reserved for pence in the minds of so many people because mike pence, more than probably any other republican in washington, was the polar opposite of trump. he was somebody who was just unimpeachable he decent, unimpeachable he treated his convictions. a man who lived out his faith, who spoke truth to power, who when somebody would do something that was clearly racist or clearly misogynistic or clearly aimed at stoking fear and playing to the worst angels of our nature and aggravating the darkest impulses, america, mike pence is one of few people washed up we could reliably count on to speak out about it. and to see him recede into this role that he is been in now i think has upset an awful lot of people, both objective observers like myself but also longtime friends of mike pence who simply
cannot believe that this is sort of who he is now. >> i mean, and we will go to q&a soon. the other way to look at it is pence you could also say has been totally vindicated. if you are a social conservative, donald trump is giving you everything you want. he's in fact, have some of social conservative victory george w. bush couldn't deliver. he is still in the judiciary top to bottom with altered impeccably conservative young judges who will be there shaping the country for many, many years to come. he's cut taxes in the most classic republican way imaginable with a dream at some point growth filling up the deficit. and aggressive deregulation. i understand the rhetoric. i understand trade and immigration but has really changed the republican party that much? hasn't he just wanted few things tinkered and basically rammed through an agenda that all of these guys wanted for a long
time? >> great questions. to the first point you make that's right and the take pains in the book to explain adequate a couple of people who say something that would blow your mind can some prominent christian conservative leaders who told me in the first four or five months of trump's administration aim at the white house for more meetings in those four or five months then it with a white us during all eight years of george w. bush presidency. mike pence was a part of that. whether it's on religious liberty or whether it's on abortion, whether it's on any number of causes that are near and dear to social conservatives, mike pence's been a vital voice in the room nudging trump constantly in that direction. without question, jonathan, one can make the argument with your mike pence or anybody else read the president that have remained quite publicly in order to retain my influence over this man. that if i were to begin public refuting with him i would immediately lose my seat at the
table. that is not an argument i'm entirely empathetic to. i try to take pains in the book to put people in shoes of paul ryan makes a similar argument. i think the question all of us have is at what cost? you got deregulation, at what cost what you got these justices, at what cost? to the second question you ask, a really important distinction has to be made. when you asked has donald trump transformed the party, as he transformed the country, i think it's important to recognize that america is unique for a number of reasons but one reason america's unique is like so many of the nation's on earth, the american presidency is both the head of government and the head of state. what do i mean by that? as head of government you are charged with overseeing lawmaking, signing things into law. you are charged with working with your coequal branches of government. your site with nominating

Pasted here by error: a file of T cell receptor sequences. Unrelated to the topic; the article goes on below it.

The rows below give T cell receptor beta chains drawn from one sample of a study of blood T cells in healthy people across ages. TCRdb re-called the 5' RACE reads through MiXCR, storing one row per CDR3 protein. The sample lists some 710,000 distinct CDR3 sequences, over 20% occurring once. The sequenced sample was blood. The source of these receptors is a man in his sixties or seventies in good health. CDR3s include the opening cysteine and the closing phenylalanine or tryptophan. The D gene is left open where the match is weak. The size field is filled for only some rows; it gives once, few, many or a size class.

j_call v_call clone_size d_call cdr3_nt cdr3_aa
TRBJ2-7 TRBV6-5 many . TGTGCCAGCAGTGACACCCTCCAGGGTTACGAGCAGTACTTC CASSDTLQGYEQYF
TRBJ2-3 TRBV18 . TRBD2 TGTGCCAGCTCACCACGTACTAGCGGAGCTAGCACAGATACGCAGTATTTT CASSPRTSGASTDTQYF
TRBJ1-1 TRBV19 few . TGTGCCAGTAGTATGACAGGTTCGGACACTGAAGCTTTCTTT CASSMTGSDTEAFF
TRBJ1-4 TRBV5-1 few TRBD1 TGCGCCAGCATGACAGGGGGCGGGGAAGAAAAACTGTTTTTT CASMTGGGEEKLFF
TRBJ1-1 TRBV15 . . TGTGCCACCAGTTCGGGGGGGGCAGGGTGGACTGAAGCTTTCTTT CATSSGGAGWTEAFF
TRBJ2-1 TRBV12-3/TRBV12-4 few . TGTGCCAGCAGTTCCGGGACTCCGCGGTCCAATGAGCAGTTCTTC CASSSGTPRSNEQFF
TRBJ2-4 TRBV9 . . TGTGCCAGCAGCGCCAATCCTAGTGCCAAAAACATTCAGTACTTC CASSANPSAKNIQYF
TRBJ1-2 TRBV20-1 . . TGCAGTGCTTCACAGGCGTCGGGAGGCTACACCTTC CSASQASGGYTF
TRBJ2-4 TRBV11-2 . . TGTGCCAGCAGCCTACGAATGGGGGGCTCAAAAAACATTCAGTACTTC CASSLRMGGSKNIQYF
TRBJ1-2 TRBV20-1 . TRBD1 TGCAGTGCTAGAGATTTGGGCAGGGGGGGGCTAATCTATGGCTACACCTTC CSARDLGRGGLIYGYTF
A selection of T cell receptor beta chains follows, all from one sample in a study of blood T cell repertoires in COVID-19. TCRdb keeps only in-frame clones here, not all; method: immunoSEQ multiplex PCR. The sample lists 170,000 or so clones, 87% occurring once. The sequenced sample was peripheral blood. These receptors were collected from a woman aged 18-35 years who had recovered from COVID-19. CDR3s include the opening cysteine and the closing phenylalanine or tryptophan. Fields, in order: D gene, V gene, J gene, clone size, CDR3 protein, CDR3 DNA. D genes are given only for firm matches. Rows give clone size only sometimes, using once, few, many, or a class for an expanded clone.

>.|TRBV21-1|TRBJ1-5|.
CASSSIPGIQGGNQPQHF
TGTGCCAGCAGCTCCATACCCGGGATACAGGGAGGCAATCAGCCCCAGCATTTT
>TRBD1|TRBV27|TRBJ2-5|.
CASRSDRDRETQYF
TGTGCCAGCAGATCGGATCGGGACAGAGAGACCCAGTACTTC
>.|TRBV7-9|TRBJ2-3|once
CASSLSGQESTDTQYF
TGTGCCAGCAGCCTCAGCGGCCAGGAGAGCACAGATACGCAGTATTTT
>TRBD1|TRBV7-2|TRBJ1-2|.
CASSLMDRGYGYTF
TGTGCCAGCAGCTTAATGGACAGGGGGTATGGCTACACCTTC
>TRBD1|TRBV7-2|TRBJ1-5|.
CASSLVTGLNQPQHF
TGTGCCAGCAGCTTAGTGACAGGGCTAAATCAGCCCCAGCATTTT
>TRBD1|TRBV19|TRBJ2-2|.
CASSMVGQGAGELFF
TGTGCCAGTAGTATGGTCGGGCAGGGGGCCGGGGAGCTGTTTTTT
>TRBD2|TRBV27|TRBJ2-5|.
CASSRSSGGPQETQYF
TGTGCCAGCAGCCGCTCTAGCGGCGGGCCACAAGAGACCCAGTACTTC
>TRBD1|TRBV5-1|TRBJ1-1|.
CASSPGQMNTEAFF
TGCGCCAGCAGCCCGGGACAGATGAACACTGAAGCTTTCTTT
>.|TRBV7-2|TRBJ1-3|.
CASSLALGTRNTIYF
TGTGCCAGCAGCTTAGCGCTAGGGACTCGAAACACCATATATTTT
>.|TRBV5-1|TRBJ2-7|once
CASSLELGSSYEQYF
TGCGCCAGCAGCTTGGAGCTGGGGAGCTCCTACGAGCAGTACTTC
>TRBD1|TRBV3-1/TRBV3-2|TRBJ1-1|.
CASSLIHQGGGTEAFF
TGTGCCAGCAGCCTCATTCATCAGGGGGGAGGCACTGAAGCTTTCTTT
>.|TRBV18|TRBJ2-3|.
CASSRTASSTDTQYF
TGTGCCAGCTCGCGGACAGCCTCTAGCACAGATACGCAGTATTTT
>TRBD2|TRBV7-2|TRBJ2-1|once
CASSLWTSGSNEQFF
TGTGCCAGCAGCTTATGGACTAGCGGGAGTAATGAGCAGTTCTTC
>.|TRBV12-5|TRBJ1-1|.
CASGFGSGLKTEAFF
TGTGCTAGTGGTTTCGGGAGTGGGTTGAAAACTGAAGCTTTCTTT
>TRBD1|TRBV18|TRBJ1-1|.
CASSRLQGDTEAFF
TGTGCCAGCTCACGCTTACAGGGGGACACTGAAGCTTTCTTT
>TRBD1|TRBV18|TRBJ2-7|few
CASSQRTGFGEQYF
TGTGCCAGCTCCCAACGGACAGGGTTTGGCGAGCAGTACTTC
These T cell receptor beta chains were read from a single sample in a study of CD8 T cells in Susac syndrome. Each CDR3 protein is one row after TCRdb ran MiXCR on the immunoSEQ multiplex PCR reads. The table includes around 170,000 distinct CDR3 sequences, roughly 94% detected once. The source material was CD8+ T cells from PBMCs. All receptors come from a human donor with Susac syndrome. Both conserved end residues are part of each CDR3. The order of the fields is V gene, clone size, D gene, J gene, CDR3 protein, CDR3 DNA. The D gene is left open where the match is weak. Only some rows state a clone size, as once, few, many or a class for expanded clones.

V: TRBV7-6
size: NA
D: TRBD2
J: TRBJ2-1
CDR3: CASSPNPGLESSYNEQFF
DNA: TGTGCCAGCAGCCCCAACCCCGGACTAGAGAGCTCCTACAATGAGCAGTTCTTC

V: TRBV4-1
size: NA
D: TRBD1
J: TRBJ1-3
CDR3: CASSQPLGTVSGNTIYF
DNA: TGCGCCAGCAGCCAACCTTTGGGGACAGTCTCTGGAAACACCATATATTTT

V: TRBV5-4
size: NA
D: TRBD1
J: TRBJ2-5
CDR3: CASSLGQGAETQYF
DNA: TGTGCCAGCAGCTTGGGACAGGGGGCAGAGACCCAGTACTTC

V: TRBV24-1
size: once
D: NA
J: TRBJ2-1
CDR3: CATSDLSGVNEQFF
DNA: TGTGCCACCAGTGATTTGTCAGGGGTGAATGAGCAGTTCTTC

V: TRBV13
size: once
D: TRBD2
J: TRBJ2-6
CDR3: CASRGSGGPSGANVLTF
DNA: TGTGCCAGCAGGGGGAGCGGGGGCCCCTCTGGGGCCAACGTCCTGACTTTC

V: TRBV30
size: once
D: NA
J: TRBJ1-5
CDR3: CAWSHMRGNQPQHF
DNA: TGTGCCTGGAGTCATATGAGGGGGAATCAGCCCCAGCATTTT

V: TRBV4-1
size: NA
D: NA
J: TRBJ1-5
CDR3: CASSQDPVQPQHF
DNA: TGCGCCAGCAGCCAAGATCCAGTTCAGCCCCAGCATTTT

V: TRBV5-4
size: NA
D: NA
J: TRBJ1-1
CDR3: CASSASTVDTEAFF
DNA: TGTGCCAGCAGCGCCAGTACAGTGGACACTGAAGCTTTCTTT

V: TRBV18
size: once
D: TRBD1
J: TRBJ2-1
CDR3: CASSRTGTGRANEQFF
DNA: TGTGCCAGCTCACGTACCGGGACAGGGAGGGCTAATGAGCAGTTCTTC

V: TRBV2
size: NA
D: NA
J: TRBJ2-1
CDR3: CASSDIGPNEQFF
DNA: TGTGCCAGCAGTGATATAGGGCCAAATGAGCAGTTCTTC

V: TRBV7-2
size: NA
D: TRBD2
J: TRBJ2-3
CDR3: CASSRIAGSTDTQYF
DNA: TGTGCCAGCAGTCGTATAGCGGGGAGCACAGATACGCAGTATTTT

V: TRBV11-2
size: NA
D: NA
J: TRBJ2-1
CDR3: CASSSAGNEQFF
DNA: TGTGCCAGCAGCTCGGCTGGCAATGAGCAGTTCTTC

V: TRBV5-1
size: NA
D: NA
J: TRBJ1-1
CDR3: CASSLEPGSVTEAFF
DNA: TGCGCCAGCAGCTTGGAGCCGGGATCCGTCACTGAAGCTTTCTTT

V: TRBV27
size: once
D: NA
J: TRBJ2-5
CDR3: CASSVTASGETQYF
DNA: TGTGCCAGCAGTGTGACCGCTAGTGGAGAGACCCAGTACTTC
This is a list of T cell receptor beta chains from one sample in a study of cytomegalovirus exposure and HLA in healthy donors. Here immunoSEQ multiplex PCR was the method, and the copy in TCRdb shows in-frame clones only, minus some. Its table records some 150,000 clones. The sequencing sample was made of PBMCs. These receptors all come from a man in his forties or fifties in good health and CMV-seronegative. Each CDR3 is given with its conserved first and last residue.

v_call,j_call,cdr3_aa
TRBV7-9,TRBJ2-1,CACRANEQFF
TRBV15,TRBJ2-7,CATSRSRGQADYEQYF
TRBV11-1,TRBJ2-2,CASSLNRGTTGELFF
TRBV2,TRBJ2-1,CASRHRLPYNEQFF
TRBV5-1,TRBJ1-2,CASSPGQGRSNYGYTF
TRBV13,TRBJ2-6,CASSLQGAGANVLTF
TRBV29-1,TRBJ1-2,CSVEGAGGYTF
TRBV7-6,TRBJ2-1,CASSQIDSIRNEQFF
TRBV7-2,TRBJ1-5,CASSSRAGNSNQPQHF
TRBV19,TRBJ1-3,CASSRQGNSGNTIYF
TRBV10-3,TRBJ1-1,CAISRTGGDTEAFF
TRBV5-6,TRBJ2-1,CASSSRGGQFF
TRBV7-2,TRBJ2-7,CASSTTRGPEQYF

judges, assigned with the everyday business of running the country. but at the head of state, the american presidency is also indispensably important in setting the tone for the nation, project into the world what our values are. i have three little boys under the age of five. my parents are here tonight. my wife is your tonight. i can remember being a little kid and queuing for my parents, not only the difference between right and wrong, which they would hammer into my head and into the heads of my brothers, the difference between right and wrong in having the courage of your convictions and acting upon them, but also that the president of the united states is supposed to be a role model, a moral leader, someone to whom we can all look up to and rally around even when we may disagree with a lot of things they say and do. that they conduct themselves in a way that is worthy of the country and at the office that they hold. when you see an incident like last night at this rally where
you have many of the, not all, but many of the president's supporters, most of them white in this crowd chanting about a dark skinned duly elected federal members of congress who came as a refugee from the war-torn country in africa, this crowd chanting sending her back, center back up at the present steps with the podium and allows this to go on. and from some reporting missing the last hour or so which seems as though a couple people close to the present including ivanka and jared including vice president pence, some others who may have been reporting on the scope they came to mention you have to fix this. that was as ugly as seen as we witness in a very long time in america last night. i think despite i conservative agenda being executed in in a y that would be the envy of lots of republican voters it is that failure as a head of state that is the elephant in the room, no